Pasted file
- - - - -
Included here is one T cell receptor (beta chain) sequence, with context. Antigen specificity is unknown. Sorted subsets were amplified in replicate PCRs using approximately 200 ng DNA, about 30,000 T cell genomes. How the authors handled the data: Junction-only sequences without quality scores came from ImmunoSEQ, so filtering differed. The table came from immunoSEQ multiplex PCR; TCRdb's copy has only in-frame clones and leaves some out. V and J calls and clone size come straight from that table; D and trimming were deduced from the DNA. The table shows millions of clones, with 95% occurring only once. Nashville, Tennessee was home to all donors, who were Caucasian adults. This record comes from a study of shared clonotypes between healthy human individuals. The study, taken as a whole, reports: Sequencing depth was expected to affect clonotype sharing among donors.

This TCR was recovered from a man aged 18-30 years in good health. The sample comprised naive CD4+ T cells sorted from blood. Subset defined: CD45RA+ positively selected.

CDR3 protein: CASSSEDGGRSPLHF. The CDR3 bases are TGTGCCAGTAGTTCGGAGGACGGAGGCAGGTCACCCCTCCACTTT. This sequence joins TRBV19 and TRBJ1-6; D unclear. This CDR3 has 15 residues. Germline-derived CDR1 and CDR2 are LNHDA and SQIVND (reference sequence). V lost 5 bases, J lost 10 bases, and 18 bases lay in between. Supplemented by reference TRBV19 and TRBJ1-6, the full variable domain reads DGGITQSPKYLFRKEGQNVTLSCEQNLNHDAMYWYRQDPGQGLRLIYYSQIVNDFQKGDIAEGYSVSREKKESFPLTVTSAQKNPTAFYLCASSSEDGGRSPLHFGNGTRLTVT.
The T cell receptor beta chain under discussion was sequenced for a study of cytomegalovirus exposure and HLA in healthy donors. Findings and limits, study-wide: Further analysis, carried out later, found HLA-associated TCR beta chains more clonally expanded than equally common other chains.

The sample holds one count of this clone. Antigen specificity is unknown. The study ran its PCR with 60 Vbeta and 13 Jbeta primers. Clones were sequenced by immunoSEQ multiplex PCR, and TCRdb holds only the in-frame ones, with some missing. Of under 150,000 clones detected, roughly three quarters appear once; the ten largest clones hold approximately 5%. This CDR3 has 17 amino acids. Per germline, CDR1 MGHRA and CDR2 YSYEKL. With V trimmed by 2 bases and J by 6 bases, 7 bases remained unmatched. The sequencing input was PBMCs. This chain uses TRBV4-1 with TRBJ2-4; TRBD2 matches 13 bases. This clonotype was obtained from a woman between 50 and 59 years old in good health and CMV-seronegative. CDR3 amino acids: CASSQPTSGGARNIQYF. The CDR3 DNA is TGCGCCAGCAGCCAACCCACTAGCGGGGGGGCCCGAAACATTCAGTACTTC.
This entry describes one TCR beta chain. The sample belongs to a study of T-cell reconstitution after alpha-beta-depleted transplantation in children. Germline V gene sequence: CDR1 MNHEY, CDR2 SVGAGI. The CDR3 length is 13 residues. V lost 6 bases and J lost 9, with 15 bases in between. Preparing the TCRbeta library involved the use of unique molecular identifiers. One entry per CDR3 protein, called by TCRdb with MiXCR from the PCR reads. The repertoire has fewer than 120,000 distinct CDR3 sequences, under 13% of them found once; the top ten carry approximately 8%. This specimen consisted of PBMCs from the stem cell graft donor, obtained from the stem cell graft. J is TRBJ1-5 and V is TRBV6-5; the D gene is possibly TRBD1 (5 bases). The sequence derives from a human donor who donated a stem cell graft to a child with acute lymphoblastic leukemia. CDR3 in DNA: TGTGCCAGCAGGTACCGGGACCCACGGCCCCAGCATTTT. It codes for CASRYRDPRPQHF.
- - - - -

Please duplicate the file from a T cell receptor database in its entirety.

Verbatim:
Included here is one T cell receptor (beta chain) sequence, with context. Antigen specificity is unknown. Sorted subsets were amplified in replicate PCRs using approximately 200 ng DNA, about 30,000 T cell genomes. How the authors handled the data: Junction-only sequences without quality scores came from ImmunoSEQ, so filtering differed. The table came from immunoSEQ multiplex PCR; TCRdb's copy has only in-frame clones and leaves some out. V and J calls and clone size come straight from that table; D and trimming were deduced from the DNA. The table shows millions of clones, with 95% occurring only once. Nashville, Tennessee was home to all donors, who were Caucasian adults. This record comes from a study of shared clonotypes between healthy human individuals. The study, taken as a whole, reports: Sequencing depth was expected to affect clonotype sharing among donors.

This TCR was recovered from a man aged 18-30 years in good health. The sample comprised naive CD4+ T cells sorted from blood. Subset defined: CD45RA+ positively selected.

CDR3 protein: CASSSEDGGRSPLHF. The CDR3 bases are TGTGCCAGTAGTTCGGAGGACGGAGGCAGGTCACCCCTCCACTTT. This sequence joins TRBV19 and TRBJ1-6; D unclear. This CDR3 has 15 residues. Germline-derived CDR1 and CDR2 are LNHDA and SQIVND (reference sequence). V lost 5 bases, J lost 10 bases, and 18 bases lay in between. Supplemented by reference TRBV19 and TRBJ1-6, the full variable domain reads DGGITQSPKYLFRKEGQNVTLSCEQNLNHDAMYWYRQDPGQGLRLIYYSQIVNDFQKGDIAEGYSVSREKKESFPLTVTSAQKNPTAFYLCASSSEDGGRSPLHFGNGTRLTVT.
The T cell receptor beta chain under discussion was sequenced for a study of cytomegalovirus exposure and HLA in healthy donors. Findings and limits, study-wide: Further analysis, carried out later, found HLA-associated TCR beta chains more clonally expanded than equally common other chains.

The sample holds one count of this clone. Antigen specificity is unknown. The study ran its PCR with 60 Vbeta and 13 Jbeta primers. Clones were sequenced by immunoSEQ multiplex PCR, and TCRdb holds only the in-frame ones, with some missing. Of under 150,000 clones detected, roughly three quarters appear once; the ten largest clones hold approximately 5%. This CDR3 has 17 amino acids. Per germline, CDR1 MGHRA and CDR2 YSYEKL. With V trimmed by 2 bases and J by 6 bases, 7 bases remained unmatched. The sequencing input was PBMCs. This chain uses TRBV4-1 with TRBJ2-4; TRBD2 matches 13 bases. This clonotype was obtained from a woman between 50 and 59 years old in good health and CMV-seronegative. CDR3 amino acids: CASSQPTSGGARNIQYF. The CDR3 DNA is TGCGCCAGCAGCCAACCCACTAGCGGGGGGGCCCGAAACATTCAGTACTTC.
This entry describes one TCR beta chain. The sample belongs to a study of T-cell reconstitution after alpha-beta-depleted transplantation in children. Germline V gene sequence: CDR1 MNHEY, CDR2 SVGAGI. The CDR3 length is 13 residues. V lost 6 bases and J lost 9, with 15 bases in between. Preparing the TCRbeta library involved the use of unique molecular identifiers. One entry per CDR3 protein, called by TCRdb with MiXCR from the PCR reads. The repertoire has fewer than 120,000 distinct CDR3 sequences, under 13% of them found once; the top ten carry approximately 8%. This specimen consisted of PBMCs from the stem cell graft donor, obtained from the stem cell graft. J is TRBJ1-5 and V is TRBV6-5; the D gene is possibly TRBD1 (5 bases). The sequence derives from a human donor who donated a stem cell graft to a child with acute lymphoblastic leukemia. CDR3 in DNA: TGTGCCAGCAGGTACCGGGACCCACGGCCCCAGCATTTT. It codes for CASRYRDPRPQHF.